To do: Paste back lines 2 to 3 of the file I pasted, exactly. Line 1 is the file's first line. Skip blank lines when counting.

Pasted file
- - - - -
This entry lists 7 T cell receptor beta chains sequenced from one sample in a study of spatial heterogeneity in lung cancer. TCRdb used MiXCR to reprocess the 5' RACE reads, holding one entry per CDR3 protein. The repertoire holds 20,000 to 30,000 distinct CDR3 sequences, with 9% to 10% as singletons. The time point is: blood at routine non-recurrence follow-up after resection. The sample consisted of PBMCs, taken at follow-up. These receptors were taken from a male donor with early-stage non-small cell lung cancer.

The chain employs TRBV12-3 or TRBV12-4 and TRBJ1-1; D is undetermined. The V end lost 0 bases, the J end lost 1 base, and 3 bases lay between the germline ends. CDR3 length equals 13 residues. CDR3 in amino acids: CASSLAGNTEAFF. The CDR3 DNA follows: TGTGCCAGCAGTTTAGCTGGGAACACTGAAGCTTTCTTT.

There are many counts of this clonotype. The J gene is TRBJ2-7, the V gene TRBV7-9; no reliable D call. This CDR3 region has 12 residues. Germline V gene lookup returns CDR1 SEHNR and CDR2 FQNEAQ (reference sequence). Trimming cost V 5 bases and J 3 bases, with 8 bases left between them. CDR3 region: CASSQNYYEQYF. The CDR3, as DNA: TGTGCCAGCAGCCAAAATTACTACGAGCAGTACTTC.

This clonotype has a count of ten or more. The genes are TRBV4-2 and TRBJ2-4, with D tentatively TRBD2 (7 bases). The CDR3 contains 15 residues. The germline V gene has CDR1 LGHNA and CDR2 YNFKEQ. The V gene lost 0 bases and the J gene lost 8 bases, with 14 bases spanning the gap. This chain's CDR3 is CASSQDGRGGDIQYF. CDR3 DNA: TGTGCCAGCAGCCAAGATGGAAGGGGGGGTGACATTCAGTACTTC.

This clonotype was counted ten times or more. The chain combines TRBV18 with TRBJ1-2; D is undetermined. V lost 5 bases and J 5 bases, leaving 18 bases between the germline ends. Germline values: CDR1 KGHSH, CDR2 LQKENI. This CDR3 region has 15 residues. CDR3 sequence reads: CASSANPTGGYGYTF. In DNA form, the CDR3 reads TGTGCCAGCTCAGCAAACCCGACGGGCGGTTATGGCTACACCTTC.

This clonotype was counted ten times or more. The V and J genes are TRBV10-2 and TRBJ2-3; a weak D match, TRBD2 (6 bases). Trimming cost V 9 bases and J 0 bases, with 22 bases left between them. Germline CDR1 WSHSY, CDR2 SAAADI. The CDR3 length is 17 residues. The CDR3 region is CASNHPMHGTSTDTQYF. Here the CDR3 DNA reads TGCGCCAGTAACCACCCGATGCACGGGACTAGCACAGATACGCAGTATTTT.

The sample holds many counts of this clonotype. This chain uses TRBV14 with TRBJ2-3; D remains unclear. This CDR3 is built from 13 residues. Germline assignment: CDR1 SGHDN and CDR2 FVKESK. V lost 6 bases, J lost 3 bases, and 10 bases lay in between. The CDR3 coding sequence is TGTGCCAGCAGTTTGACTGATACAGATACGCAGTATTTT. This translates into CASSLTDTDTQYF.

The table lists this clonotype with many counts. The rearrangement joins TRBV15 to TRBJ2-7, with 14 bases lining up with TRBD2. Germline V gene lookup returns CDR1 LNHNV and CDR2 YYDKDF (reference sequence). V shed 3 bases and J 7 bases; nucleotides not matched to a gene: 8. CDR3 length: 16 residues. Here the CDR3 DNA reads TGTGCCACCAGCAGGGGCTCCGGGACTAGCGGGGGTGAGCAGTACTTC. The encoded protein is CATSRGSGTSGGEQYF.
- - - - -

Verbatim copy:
The chain employs TRBV12-3 or TRBV12-4 and TRBJ1-1; D is undetermined. The V end lost 0 bases, the J end lost 1 base, and 3 bases lay between the germline ends. CDR3 length equals 13 residues. CDR3 in amino acids: CASSLAGNTEAFF. The CDR3 DNA follows: TGTGCCAGCAGTTTAGCTGGGAACACTGAAGCTTTCTTT.

There are many counts of this clonotype. The J gene is TRBJ2-7, the V gene TRBV7-9; no reliable D call. This CDR3 region has 12 residues. Germline V gene lookup returns CDR1 SEHNR and CDR2 FQNEAQ (reference sequence). Trimming cost V 5 bases and J 3 bases, with 8 bases left between them. CDR3 region: CASSQNYYEQYF. The CDR3, as DNA: TGTGCCAGCAGCCAAAATTACTACGAGCAGTACTTC.